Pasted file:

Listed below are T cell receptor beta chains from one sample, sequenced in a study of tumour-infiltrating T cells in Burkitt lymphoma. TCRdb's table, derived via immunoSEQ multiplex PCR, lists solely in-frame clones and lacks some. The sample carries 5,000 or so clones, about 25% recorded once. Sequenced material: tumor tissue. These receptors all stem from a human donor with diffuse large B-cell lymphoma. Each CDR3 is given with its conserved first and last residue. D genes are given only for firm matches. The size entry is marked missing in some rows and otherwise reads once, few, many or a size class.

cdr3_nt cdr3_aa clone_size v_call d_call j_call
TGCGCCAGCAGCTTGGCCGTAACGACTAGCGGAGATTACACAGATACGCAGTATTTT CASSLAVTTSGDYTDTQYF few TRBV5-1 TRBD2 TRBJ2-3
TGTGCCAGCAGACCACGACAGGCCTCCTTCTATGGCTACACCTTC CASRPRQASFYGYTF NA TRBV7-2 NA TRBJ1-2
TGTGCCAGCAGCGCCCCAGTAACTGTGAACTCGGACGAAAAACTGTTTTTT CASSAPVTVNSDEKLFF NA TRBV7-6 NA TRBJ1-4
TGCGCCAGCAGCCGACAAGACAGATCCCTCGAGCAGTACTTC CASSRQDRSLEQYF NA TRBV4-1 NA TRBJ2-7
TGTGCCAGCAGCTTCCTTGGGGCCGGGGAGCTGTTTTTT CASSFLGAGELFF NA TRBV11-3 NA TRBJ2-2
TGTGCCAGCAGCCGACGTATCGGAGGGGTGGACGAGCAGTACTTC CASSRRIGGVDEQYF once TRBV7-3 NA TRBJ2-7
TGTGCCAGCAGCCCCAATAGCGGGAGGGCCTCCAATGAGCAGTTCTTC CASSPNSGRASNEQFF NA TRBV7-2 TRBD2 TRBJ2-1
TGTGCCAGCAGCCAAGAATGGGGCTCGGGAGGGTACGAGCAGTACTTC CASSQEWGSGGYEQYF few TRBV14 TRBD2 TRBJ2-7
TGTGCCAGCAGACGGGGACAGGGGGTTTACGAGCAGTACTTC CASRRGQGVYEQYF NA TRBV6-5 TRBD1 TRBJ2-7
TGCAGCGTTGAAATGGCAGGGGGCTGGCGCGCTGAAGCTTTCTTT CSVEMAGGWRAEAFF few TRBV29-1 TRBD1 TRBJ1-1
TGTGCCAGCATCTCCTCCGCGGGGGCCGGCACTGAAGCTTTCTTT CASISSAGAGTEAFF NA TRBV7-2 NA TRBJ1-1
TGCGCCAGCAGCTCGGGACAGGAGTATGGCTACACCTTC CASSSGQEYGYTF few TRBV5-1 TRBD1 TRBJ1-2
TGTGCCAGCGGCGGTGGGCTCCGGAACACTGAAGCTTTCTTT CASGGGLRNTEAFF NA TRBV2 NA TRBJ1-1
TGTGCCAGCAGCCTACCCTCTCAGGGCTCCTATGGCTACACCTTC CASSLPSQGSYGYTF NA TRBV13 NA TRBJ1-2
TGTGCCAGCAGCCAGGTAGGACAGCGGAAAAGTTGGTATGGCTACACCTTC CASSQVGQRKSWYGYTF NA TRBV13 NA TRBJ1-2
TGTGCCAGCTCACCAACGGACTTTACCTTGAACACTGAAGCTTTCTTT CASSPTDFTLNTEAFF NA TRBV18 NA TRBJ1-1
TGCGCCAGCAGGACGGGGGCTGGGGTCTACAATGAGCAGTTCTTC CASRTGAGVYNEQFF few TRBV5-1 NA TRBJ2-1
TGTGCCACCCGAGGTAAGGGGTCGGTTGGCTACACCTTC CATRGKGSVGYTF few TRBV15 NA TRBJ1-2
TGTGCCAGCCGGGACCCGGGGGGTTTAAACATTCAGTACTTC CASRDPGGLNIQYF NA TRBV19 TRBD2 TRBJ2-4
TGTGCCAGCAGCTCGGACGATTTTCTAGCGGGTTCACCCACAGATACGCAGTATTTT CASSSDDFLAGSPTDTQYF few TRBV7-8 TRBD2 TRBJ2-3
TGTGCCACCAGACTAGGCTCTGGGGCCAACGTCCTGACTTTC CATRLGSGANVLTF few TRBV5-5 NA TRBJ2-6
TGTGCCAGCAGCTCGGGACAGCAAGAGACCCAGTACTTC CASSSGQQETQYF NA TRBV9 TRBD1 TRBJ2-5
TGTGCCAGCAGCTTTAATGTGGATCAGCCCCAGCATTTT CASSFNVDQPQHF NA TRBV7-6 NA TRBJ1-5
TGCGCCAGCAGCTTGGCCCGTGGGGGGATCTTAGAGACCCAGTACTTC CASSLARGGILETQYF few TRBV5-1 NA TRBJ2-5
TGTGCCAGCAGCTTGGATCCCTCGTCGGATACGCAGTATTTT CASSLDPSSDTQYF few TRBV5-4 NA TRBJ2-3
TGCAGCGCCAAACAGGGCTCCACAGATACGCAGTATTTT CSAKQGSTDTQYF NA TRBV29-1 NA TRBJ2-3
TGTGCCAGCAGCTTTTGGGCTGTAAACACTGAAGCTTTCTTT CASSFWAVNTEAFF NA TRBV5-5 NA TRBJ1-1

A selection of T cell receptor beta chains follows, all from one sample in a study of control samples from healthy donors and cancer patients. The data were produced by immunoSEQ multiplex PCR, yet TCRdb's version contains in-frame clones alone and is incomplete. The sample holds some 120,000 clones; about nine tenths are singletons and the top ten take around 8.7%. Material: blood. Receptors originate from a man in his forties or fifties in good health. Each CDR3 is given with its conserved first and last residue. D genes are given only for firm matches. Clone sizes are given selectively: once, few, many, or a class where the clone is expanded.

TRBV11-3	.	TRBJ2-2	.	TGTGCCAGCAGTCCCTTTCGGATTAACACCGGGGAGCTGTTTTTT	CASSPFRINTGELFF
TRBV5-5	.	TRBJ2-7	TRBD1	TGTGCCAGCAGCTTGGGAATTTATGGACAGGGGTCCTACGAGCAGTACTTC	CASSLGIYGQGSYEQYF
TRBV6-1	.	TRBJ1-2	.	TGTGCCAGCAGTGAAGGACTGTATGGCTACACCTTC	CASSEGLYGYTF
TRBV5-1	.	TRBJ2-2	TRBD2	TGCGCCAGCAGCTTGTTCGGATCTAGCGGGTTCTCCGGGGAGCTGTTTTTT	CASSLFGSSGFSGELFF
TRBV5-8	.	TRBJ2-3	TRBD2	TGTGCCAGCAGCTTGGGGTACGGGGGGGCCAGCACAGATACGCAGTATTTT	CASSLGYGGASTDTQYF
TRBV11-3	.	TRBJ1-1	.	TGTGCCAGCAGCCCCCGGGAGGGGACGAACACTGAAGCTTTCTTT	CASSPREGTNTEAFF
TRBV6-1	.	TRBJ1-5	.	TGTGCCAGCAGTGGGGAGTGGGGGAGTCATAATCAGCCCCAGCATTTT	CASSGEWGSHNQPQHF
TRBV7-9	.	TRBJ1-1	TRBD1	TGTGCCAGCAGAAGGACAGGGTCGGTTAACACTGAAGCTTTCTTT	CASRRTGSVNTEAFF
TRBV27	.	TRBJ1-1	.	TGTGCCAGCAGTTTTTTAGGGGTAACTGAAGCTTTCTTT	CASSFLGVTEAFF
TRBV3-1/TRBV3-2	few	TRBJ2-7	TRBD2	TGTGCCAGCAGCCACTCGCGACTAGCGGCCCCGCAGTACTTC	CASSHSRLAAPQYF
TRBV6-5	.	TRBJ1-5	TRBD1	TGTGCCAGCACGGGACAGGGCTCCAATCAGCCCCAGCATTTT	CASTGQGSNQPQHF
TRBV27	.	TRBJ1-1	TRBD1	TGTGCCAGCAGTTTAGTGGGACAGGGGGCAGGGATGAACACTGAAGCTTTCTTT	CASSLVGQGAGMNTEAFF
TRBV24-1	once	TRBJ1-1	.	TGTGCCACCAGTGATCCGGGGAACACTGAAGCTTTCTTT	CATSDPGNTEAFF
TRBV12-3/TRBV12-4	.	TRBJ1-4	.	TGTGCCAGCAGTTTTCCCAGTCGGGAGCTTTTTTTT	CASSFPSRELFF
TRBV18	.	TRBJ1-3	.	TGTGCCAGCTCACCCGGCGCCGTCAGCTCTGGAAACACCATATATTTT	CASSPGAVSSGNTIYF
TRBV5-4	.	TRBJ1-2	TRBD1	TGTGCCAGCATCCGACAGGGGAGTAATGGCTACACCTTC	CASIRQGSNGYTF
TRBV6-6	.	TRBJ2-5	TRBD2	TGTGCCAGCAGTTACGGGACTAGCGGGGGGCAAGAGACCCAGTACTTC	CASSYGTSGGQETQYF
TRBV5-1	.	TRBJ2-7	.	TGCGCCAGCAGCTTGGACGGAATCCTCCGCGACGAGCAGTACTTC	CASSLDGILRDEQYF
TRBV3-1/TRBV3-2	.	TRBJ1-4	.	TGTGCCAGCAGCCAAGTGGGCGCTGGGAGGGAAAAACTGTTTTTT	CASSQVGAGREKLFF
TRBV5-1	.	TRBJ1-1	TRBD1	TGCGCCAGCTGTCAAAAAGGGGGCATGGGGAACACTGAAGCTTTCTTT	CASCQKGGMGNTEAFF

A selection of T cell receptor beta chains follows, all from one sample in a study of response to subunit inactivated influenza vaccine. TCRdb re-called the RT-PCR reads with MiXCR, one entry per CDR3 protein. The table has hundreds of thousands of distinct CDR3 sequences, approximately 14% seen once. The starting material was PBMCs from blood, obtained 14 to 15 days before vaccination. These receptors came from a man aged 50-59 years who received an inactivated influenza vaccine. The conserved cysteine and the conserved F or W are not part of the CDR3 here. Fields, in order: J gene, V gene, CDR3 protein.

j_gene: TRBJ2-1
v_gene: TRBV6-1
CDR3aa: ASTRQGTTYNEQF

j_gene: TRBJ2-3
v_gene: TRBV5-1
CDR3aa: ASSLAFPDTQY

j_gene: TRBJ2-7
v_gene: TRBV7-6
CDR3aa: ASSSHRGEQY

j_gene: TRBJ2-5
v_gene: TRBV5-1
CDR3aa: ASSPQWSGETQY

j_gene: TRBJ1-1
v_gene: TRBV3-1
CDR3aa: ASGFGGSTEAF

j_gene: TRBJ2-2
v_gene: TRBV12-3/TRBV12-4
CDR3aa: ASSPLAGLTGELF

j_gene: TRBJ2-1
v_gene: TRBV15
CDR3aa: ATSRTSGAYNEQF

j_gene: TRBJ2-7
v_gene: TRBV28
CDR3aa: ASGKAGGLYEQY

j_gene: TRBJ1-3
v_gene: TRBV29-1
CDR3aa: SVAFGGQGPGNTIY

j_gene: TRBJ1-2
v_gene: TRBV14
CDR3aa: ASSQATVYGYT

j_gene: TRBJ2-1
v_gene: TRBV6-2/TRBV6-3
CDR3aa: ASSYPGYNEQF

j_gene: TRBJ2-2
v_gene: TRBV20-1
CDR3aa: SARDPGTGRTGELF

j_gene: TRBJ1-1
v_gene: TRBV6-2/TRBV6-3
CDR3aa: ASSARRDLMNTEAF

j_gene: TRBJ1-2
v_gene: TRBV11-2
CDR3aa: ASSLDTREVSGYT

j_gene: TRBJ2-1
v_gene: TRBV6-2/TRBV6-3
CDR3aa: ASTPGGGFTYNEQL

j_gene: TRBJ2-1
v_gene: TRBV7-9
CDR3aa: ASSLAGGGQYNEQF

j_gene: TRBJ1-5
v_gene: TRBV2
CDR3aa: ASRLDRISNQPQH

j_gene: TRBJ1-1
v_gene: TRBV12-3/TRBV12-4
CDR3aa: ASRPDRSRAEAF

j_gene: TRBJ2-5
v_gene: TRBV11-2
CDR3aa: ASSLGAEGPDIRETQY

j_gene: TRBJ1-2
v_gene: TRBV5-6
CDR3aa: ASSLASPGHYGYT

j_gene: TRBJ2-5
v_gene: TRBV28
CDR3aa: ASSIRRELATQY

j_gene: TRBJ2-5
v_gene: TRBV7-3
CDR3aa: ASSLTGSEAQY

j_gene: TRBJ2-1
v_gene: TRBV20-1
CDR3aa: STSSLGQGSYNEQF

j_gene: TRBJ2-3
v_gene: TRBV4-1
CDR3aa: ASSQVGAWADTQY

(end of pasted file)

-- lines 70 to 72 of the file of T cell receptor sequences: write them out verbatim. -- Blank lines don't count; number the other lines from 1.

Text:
j_gene: TRBJ2-1
v_gene: TRBV15
CDR3aa: ATSRTSGAYNEQF